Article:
Sunday, March 22, 2009
More on the Middle East
© Ahmet Ogut detail "Somebody Else's Car", 2005, two-screen slide projection
Since my first trip to Egypt, in 1997, to curate Nancy Spero's participation in the 1998 Cairo Biennial, I have returned to the region almost every year since, traveling to Egypt, Israel, Lebanon, Morocco and Turkey for studio visits, conferences and arts festivals. From these experiences I have worked with artists as diverse as Ahmet Ogut (in the work above, Ogut transforms a private white car into a police vehicel, and a red car into a cab, the two ubiquitous vehicles found in Turkey), Halil Altindere, Mona Marzouk and Joana Hadjithomas & Khalil Joreige, who represent the dynamic range of artistic practice in the region. Last year I attended Ashkal Alwan's electrifying conference Home Works IV in Beirut, and invited architect Bernard Khoury to Phoenix as a result to speak about his work. The connection? How to balance the development (or redevelopment) of a city core where public good has a place inside of private benefit (a huge issue in downtown Phoenix, while Beirut continues to recover from the schisms of a civil war).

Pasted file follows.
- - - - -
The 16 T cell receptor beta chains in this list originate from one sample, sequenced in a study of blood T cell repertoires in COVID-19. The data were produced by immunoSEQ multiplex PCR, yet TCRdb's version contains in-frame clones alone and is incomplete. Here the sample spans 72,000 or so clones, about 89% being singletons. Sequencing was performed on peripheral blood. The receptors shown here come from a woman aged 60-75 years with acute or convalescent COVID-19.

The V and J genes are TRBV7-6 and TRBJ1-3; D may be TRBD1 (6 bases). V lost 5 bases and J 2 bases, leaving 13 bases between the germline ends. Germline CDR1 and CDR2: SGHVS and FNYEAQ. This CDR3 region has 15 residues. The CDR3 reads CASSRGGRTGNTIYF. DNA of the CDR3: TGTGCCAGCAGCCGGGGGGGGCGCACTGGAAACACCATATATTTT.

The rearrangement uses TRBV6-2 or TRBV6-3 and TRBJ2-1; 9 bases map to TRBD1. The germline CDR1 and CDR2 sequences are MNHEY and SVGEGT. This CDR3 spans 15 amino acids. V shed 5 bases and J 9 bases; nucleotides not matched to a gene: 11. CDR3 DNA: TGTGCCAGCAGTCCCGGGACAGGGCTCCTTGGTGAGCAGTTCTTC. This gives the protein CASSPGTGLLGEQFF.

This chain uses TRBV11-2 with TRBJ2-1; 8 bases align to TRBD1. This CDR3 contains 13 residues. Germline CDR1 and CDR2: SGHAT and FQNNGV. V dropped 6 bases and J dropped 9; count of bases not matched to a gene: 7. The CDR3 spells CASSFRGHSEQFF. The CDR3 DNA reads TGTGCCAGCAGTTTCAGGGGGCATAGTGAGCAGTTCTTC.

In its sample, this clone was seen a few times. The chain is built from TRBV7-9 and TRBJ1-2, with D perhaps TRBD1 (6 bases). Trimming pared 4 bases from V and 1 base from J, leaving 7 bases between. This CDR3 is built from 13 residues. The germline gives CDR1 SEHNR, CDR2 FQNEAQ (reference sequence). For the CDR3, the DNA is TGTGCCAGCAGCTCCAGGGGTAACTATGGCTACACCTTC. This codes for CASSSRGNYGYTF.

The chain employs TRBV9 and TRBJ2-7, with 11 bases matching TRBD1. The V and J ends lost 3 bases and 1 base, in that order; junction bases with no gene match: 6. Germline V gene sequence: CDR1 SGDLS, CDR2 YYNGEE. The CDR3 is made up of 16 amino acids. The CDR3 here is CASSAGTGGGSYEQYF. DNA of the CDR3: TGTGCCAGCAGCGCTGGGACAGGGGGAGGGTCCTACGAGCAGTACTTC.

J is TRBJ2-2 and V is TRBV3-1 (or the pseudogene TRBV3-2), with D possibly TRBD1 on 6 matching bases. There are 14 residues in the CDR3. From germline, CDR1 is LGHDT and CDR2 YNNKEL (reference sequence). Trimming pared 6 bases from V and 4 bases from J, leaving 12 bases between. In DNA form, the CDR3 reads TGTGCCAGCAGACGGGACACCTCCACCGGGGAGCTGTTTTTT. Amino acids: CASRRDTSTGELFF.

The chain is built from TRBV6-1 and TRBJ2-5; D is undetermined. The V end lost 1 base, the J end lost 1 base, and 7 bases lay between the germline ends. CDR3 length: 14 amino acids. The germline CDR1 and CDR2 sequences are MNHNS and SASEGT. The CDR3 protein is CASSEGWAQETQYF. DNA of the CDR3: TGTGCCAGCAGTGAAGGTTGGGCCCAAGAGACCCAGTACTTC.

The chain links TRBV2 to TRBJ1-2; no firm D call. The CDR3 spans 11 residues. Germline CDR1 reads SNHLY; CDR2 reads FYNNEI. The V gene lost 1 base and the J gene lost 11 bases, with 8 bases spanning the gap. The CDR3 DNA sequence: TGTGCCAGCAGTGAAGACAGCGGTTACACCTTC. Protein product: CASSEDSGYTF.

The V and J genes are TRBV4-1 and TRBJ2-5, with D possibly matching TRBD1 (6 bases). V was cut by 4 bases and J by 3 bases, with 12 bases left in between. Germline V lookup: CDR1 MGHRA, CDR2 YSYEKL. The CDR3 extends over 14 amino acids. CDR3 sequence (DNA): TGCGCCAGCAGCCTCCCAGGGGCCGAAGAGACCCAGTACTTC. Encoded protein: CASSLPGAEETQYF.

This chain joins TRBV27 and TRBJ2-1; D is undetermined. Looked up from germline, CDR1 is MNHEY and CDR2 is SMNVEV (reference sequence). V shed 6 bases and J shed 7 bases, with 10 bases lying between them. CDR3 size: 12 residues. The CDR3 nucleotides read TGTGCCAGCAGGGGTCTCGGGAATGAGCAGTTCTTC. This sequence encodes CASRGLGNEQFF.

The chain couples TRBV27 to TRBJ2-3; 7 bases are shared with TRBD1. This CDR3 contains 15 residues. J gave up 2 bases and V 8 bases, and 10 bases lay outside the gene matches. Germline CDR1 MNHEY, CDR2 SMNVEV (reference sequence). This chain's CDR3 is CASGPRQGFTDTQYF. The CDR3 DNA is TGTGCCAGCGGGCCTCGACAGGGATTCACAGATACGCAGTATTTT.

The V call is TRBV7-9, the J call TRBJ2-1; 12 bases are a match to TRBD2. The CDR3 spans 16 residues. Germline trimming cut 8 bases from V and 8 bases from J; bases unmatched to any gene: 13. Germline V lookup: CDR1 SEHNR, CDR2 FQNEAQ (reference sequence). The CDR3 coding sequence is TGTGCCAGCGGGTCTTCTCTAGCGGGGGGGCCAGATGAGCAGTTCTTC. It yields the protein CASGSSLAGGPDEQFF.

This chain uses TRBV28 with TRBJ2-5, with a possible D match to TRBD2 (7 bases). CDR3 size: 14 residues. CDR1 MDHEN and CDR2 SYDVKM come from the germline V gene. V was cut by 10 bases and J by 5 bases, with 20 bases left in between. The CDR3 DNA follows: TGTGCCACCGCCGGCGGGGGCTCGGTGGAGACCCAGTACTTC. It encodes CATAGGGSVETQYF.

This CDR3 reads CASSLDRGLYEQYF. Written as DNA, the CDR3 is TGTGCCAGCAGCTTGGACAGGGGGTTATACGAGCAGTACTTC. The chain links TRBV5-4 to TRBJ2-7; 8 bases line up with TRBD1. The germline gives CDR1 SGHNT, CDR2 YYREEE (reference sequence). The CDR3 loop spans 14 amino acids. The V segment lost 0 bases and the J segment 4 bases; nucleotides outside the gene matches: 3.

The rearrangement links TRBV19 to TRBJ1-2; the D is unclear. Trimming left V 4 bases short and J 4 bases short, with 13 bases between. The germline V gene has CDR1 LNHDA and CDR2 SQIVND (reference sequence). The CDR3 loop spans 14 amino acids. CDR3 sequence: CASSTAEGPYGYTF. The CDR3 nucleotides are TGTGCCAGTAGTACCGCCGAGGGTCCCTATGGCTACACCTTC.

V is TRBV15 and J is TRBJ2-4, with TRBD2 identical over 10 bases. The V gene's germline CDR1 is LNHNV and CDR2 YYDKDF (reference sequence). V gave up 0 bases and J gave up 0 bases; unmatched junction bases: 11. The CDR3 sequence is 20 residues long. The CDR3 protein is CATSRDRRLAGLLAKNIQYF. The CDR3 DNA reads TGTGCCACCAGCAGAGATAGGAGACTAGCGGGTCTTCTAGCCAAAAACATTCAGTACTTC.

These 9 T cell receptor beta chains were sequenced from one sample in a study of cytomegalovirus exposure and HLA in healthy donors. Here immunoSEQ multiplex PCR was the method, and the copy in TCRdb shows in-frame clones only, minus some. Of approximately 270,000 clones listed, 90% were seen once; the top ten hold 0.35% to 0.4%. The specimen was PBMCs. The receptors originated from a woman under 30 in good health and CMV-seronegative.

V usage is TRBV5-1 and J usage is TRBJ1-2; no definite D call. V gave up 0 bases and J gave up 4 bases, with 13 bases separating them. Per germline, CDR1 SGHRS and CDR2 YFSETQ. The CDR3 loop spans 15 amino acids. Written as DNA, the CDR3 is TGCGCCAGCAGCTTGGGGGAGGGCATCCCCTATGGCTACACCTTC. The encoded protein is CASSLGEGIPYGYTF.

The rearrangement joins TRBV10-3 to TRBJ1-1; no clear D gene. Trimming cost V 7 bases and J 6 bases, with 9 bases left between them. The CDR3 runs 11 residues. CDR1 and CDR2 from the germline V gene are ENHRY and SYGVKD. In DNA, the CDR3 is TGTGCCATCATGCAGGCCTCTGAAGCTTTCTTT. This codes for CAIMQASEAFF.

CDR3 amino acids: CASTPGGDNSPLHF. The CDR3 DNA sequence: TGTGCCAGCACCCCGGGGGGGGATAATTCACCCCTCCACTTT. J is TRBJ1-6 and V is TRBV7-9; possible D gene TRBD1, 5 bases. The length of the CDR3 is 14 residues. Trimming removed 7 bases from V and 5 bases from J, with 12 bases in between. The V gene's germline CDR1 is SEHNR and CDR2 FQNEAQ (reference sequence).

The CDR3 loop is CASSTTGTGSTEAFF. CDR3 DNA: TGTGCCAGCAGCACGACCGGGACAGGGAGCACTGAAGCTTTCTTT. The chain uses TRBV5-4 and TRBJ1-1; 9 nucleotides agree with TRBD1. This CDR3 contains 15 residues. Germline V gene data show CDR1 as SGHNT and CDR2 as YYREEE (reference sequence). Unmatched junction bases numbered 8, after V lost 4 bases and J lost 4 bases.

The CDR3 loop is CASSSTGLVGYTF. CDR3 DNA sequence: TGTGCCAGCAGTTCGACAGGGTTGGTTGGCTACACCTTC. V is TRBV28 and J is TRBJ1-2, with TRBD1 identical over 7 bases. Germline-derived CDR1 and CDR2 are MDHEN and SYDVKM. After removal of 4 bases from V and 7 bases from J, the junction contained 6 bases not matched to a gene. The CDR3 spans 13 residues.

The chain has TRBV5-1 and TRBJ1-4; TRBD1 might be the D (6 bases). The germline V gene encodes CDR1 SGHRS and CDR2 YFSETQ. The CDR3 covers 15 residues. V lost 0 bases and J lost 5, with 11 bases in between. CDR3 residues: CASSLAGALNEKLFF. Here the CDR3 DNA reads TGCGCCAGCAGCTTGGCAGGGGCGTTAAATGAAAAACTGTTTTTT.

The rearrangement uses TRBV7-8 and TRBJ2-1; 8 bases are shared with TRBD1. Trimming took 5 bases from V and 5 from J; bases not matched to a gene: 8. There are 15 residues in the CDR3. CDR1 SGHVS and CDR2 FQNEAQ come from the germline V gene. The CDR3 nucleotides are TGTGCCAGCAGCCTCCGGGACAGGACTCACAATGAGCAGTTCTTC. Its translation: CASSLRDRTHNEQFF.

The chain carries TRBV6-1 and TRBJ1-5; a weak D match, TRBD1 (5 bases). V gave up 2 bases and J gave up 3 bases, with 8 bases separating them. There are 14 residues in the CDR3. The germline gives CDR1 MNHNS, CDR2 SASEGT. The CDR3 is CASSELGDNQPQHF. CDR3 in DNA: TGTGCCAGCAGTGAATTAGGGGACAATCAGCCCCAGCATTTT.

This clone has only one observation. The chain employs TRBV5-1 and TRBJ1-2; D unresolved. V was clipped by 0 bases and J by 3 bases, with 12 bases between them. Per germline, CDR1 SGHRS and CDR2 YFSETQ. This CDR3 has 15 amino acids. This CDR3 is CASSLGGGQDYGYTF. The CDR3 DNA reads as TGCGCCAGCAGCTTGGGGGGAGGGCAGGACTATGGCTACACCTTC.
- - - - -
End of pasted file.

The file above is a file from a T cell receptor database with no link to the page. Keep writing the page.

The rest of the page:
The growth of resources for the artists and institutions in the Middle East has exploded since 1997, and international attention--mostly from Europe--has allowed for an expanded cultural exchange across political and social traditions. As the US tries to undo much of the harm done over the past eight years by the previous administration, I see organizations such as Townhouse Gallery in Cairo as pivotal in creating a platform for meaningful intellectual dialogue.